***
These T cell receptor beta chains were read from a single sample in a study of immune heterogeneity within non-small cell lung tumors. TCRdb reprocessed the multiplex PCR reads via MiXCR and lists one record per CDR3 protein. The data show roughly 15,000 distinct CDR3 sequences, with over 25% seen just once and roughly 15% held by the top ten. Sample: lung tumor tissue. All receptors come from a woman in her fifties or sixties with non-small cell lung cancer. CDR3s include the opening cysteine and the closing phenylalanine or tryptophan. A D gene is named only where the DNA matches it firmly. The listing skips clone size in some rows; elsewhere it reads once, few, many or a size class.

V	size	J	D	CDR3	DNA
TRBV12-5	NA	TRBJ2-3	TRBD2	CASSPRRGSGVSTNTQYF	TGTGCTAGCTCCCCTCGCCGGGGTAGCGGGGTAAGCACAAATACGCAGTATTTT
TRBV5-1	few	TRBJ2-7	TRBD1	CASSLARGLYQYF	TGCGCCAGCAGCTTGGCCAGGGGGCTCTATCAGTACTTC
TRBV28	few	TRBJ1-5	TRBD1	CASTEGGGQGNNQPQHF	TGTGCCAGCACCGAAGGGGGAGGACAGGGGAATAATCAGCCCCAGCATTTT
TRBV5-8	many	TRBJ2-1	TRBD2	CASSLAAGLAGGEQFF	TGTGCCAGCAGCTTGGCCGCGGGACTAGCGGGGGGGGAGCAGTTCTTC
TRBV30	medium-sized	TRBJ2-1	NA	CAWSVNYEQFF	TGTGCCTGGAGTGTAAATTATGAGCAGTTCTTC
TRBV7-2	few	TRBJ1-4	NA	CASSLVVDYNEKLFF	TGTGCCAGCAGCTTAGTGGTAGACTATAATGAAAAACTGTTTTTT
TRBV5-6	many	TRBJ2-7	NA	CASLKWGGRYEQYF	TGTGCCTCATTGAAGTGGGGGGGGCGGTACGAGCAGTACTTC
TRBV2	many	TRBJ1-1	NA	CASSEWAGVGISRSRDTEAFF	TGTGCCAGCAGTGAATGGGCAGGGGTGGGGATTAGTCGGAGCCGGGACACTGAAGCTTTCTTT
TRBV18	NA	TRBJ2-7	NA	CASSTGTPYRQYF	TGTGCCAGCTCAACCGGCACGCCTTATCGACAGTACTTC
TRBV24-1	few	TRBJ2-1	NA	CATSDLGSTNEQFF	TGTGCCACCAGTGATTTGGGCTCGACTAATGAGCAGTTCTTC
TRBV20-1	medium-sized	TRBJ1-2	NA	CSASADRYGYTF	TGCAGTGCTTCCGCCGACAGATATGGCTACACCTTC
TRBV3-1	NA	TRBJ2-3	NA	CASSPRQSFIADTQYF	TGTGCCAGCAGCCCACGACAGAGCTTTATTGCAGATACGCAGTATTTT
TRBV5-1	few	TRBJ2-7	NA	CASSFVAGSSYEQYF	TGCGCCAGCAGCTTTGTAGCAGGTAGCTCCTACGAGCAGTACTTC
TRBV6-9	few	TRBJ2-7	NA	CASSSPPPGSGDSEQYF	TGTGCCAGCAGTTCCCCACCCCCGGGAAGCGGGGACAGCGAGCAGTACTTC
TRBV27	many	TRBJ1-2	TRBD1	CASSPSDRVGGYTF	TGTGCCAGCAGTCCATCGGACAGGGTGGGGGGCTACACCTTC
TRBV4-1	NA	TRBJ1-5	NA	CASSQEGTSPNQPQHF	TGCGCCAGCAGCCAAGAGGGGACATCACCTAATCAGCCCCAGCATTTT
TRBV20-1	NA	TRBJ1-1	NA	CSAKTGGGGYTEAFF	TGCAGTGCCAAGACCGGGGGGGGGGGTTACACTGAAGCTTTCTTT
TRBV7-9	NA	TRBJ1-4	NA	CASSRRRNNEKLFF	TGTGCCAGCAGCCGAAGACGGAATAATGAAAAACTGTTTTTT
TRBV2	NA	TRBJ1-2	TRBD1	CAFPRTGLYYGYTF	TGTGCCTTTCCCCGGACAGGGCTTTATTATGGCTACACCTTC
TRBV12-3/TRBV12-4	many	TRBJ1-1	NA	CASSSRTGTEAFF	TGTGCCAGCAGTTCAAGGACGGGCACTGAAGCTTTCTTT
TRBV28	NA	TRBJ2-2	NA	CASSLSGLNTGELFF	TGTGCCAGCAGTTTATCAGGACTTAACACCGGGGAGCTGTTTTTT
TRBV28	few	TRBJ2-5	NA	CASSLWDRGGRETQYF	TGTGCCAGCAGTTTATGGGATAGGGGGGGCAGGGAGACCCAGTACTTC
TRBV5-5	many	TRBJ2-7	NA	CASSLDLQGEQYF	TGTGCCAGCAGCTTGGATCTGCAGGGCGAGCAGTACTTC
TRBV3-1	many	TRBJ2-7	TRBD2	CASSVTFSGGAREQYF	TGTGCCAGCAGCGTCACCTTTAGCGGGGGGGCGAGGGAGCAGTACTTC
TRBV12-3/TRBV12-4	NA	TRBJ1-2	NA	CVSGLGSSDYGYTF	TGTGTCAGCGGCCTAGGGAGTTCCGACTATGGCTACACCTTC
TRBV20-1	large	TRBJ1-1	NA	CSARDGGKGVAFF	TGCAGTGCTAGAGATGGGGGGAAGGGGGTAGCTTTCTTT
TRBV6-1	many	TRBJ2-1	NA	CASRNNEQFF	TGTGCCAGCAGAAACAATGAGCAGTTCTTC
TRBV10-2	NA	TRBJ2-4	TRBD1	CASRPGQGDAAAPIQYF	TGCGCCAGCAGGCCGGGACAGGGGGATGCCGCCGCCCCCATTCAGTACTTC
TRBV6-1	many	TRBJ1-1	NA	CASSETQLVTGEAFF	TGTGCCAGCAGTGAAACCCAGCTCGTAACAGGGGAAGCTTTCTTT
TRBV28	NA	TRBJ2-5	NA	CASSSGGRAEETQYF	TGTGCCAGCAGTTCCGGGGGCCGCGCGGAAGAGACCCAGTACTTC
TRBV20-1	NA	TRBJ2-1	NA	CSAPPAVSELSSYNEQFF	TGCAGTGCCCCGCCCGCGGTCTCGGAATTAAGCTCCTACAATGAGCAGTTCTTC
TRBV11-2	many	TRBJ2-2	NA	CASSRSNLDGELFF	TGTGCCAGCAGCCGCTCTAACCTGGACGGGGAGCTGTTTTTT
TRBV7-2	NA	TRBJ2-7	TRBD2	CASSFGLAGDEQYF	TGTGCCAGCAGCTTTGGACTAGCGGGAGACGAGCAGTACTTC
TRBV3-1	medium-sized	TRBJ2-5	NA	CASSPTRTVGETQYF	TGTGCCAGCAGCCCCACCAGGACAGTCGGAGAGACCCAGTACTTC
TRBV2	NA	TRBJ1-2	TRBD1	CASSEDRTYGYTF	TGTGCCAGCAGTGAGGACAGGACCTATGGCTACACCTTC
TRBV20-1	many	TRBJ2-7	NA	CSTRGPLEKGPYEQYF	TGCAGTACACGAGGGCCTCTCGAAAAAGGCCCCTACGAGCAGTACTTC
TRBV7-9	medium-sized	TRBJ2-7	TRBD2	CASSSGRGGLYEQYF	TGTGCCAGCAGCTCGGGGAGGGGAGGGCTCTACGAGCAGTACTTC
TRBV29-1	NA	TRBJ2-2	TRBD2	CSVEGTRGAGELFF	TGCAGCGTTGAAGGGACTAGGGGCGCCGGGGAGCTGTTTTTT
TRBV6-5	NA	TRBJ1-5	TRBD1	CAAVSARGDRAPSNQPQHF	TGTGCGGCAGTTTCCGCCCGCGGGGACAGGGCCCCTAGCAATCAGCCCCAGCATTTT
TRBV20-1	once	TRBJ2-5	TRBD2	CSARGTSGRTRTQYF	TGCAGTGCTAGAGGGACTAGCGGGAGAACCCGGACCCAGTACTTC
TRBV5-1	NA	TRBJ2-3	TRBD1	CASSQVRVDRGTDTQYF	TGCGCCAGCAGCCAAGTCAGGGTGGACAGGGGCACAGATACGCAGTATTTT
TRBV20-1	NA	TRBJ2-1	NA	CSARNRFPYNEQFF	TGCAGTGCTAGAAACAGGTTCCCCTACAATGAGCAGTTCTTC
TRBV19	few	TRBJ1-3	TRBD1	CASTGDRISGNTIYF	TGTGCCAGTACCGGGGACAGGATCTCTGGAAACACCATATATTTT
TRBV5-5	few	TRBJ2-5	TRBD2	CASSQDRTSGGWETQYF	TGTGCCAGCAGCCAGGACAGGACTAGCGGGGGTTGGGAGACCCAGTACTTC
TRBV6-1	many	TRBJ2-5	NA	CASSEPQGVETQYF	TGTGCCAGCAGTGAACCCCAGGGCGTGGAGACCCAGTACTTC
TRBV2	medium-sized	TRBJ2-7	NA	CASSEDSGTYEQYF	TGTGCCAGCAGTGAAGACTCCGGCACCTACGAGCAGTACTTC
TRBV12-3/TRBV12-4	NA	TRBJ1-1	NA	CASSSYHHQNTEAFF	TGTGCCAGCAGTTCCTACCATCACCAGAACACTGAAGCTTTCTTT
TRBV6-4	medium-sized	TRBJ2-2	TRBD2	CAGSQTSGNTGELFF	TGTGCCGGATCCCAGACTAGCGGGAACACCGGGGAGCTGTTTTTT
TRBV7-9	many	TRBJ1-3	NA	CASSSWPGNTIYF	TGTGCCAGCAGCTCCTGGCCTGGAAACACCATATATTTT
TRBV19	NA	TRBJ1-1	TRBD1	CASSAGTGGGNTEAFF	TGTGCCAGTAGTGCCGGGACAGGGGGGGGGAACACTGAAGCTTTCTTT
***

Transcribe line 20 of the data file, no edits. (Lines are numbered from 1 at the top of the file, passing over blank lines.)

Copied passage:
TRBV7-9	NA	TRBJ1-4	NA	CASSRRRNNEKLFF	TGTGCCAGCAGCCGAAGACGGAATAATGAAAAACTGTTTTTT